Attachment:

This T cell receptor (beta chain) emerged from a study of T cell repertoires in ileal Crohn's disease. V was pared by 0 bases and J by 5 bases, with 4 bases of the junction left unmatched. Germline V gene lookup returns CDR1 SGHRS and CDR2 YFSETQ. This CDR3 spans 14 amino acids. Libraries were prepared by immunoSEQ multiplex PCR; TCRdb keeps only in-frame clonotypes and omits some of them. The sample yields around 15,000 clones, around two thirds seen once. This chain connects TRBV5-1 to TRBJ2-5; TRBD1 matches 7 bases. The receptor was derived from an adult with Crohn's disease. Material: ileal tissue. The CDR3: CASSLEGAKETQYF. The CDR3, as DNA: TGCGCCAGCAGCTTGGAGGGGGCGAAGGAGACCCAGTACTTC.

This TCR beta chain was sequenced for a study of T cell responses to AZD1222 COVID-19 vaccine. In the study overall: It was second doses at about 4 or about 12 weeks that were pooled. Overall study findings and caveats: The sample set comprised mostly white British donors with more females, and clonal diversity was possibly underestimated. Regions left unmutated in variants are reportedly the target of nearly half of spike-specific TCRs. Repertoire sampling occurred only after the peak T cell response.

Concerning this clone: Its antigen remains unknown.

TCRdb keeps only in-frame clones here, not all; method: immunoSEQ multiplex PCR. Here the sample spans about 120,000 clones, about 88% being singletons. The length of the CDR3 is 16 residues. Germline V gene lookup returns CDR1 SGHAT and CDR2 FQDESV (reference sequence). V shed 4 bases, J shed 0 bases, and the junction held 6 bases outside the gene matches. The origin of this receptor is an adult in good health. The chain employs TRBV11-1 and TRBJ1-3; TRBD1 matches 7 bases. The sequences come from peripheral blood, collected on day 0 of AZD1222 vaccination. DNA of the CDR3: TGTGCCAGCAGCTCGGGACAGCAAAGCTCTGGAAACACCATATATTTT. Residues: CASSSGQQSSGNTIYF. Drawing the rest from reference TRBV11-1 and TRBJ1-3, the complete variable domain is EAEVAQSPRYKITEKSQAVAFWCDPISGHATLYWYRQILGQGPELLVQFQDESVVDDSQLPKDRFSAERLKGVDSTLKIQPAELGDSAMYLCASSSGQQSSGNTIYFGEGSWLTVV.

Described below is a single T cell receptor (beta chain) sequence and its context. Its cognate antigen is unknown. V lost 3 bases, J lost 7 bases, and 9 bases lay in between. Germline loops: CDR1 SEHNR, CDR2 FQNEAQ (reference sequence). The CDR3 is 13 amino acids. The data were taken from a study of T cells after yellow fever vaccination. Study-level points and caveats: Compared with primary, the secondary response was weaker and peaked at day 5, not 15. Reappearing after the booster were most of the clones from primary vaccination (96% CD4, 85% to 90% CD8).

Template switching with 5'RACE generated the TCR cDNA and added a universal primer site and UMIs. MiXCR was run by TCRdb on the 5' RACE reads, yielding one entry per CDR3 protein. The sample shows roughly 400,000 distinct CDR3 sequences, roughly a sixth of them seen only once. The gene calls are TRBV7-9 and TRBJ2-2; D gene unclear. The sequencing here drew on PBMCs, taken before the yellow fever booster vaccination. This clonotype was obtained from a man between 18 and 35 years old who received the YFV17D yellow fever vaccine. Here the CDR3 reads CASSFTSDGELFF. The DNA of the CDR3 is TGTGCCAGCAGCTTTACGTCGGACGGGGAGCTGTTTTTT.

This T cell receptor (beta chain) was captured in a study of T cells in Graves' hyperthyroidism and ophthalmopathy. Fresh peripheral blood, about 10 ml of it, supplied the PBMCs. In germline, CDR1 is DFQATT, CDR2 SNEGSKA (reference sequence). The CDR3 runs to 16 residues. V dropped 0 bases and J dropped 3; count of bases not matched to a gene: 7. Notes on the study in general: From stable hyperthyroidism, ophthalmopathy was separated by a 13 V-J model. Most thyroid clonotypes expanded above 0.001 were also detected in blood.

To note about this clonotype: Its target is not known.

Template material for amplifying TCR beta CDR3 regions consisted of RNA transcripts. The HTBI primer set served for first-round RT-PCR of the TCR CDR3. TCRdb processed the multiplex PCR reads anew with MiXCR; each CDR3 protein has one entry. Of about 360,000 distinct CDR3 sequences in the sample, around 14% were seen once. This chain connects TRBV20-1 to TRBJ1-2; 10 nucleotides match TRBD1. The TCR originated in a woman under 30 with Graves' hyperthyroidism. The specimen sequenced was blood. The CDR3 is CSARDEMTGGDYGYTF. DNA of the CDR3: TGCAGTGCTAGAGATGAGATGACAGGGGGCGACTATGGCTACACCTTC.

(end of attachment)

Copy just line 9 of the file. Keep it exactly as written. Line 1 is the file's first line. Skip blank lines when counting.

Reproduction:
Template material for amplifying TCR beta CDR3 regions consisted of RNA transcripts. The HTBI primer set served for first-round RT-PCR of the TCR CDR3. TCRdb processed the multiplex PCR reads anew with MiXCR; each CDR3 protein has one entry. Of about 360,000 distinct CDR3 sequences in the sample, around 14% were seen once. This chain connects TRBV20-1 to TRBJ1-2; 10 nucleotides match TRBD1. The TCR originated in a woman under 30 with Graves' hyperthyroidism. The specimen sequenced was blood. The CDR3 is CSARDEMTGGDYGYTF. DNA of the CDR3: TGCAGTGCTAGAGATGAGATGACAGGGGGCGACTATGGCTACACCTTC.